Femtocell progress in Russia
With residential tower blocks being a common feature of many Russian cities, coverage is difficult (and/or expensive) to provide for those on higher floors or inside blocks on the first floor using traditional macrocell towers. Femtocells, connected through the rapidly spreading DSL broadband offers a cost effective solution for this problem.
It is said that many people want to buy femtocells (and are prepared to pay the $100-$150 cost of them) and the timescale for a full residential service launch should not be too far away.
The major operators have been actively considering femtocells for some time.
Here's what we've been able to find out about each one.
MegaFon ran an extensive evaluation during 2009/10, conducting a "friendly user" trial with NEC and Huawei equipment. This was fully integrated into the live core network in Saint Petersburg.
A half year commercial trial pilot project was the next step. Three vendors were selected (NEC, Huawei and Alcatel-Lucent) with each running a system in a different region. These should all go live in the next 2 months (April/May 2011), with a view to full understanding the strengths and weaknesses of each, and final conclusion being reached at the end of 2011.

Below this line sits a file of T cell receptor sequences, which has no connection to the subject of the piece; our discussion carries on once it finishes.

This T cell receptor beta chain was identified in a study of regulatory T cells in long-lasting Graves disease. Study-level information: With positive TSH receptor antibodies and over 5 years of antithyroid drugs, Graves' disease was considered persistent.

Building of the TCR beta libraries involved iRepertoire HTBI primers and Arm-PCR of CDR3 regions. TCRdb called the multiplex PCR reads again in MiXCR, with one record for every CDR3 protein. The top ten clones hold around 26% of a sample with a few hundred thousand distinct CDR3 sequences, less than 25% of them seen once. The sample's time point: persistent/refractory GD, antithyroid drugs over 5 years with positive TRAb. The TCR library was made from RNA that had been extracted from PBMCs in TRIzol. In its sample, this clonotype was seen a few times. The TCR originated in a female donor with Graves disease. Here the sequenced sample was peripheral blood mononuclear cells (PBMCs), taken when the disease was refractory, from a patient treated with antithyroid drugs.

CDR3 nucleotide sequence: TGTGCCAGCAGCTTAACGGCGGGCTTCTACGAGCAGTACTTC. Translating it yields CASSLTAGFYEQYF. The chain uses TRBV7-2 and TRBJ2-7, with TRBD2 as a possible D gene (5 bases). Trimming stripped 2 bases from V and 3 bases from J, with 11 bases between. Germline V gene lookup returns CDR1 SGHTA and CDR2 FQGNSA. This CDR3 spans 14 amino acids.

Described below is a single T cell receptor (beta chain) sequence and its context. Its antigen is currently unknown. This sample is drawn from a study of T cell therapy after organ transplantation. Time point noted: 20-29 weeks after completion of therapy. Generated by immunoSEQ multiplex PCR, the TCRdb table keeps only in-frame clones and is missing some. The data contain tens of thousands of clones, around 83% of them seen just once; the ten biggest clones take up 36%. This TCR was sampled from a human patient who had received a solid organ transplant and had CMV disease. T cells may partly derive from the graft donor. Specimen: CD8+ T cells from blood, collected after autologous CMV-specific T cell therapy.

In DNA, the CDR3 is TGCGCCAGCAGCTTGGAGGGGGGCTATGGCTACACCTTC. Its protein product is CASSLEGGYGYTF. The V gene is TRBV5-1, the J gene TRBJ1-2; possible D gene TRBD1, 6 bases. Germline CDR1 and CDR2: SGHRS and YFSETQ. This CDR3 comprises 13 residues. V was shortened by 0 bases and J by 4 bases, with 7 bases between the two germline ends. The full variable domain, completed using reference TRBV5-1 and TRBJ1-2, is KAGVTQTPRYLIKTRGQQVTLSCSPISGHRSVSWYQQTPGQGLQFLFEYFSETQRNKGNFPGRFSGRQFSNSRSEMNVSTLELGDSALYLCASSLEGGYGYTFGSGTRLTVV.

As with many femtocell trials, it's not so much the radio or communication technology that is causing the biggest headaches. Integration with the back office systems and business processes introduces a range of issues that need to be understood and dealt with. The trials will uncover those aspects and help shape the final commercial format of the offer.
A full nationwide commercial launch won't be decided until the end of the year, but provided the trials are successful, it is reasonable to expect a commercial launch in some form during 2012.
Details of these trials in the North West region are published on the Megafon website (in English).
MTS has also been running a trial in the 2009/10 timeframe, and also moved into a commercial pilot service in Moscow using Huawei equipment in December 2010. Telecom Paper reports that this corporate service, called Sure Access, will reach some 1000 businesses using up to 3000 femtocells within 2 years.